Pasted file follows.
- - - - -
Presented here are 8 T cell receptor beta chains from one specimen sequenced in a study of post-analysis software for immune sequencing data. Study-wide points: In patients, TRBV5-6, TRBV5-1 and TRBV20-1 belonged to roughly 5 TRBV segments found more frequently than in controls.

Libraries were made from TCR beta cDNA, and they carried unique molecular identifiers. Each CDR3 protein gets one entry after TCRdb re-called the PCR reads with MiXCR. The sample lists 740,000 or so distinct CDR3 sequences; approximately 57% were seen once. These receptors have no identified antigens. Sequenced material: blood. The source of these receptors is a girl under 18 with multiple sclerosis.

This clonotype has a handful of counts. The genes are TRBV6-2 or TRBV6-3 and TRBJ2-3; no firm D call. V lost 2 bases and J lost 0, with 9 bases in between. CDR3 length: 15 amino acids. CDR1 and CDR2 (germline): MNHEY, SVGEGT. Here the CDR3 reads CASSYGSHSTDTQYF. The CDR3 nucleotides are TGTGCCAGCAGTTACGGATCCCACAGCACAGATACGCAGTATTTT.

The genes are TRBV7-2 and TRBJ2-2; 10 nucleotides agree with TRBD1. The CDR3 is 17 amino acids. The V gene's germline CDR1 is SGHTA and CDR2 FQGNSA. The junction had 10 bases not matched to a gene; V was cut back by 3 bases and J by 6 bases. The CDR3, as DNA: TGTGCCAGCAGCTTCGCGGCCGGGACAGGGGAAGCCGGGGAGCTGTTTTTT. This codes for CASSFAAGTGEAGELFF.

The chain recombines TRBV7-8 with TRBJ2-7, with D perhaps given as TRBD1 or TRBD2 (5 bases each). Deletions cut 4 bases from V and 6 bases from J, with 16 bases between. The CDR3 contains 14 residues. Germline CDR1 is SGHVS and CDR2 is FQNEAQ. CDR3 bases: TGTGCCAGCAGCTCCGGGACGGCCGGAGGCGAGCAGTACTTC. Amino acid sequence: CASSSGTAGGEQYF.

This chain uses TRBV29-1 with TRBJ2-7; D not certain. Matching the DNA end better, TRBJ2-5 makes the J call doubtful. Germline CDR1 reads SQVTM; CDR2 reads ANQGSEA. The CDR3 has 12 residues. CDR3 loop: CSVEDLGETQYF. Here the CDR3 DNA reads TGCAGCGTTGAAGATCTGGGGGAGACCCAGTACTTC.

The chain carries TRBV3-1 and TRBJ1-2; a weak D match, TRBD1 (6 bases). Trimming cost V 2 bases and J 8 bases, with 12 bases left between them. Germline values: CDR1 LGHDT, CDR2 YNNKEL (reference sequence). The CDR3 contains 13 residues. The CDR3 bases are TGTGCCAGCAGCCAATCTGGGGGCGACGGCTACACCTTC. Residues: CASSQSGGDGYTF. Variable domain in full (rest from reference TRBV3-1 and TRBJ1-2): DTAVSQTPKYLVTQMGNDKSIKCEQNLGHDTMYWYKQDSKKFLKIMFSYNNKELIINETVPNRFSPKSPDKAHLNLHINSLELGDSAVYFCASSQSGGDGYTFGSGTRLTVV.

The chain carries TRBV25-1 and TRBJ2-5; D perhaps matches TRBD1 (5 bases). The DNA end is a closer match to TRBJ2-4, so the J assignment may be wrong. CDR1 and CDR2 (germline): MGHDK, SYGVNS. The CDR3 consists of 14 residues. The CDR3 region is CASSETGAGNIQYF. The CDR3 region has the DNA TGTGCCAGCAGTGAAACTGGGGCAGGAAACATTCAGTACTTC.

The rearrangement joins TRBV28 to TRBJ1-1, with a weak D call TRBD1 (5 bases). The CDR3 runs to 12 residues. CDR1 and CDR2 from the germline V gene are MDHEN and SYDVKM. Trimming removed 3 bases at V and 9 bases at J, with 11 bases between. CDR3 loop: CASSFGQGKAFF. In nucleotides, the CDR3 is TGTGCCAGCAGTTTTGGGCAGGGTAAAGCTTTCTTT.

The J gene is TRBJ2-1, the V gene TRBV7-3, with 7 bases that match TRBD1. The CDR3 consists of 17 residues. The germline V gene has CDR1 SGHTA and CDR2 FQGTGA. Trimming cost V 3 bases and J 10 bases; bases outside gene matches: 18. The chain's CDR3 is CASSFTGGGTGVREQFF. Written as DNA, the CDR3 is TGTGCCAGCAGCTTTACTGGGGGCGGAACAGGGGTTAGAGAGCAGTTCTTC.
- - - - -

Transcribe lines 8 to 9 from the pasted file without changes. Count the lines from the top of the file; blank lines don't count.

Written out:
The chain carries TRBV25-1 and TRBJ2-5; D perhaps matches TRBD1 (5 bases). The DNA end is a closer match to TRBJ2-4, so the J assignment may be wrong. CDR1 and CDR2 (germline): MGHDK, SYGVNS. The CDR3 consists of 14 residues. The CDR3 region is CASSETGAGNIQYF. The CDR3 region has the DNA TGTGCCAGCAGTGAAACTGGGGCAGGAAACATTCAGTACTTC.

The rearrangement joins TRBV28 to TRBJ1-1, with a weak D call TRBD1 (5 bases). The CDR3 runs to 12 residues. CDR1 and CDR2 from the germline V gene are MDHEN and SYDVKM. Trimming removed 3 bases at V and 9 bases at J, with 11 bases between. CDR3 loop: CASSFGQGKAFF. In nucleotides, the CDR3 is TGTGCCAGCAGTTTTGGGCAGGGTAAAGCTTTCTTT.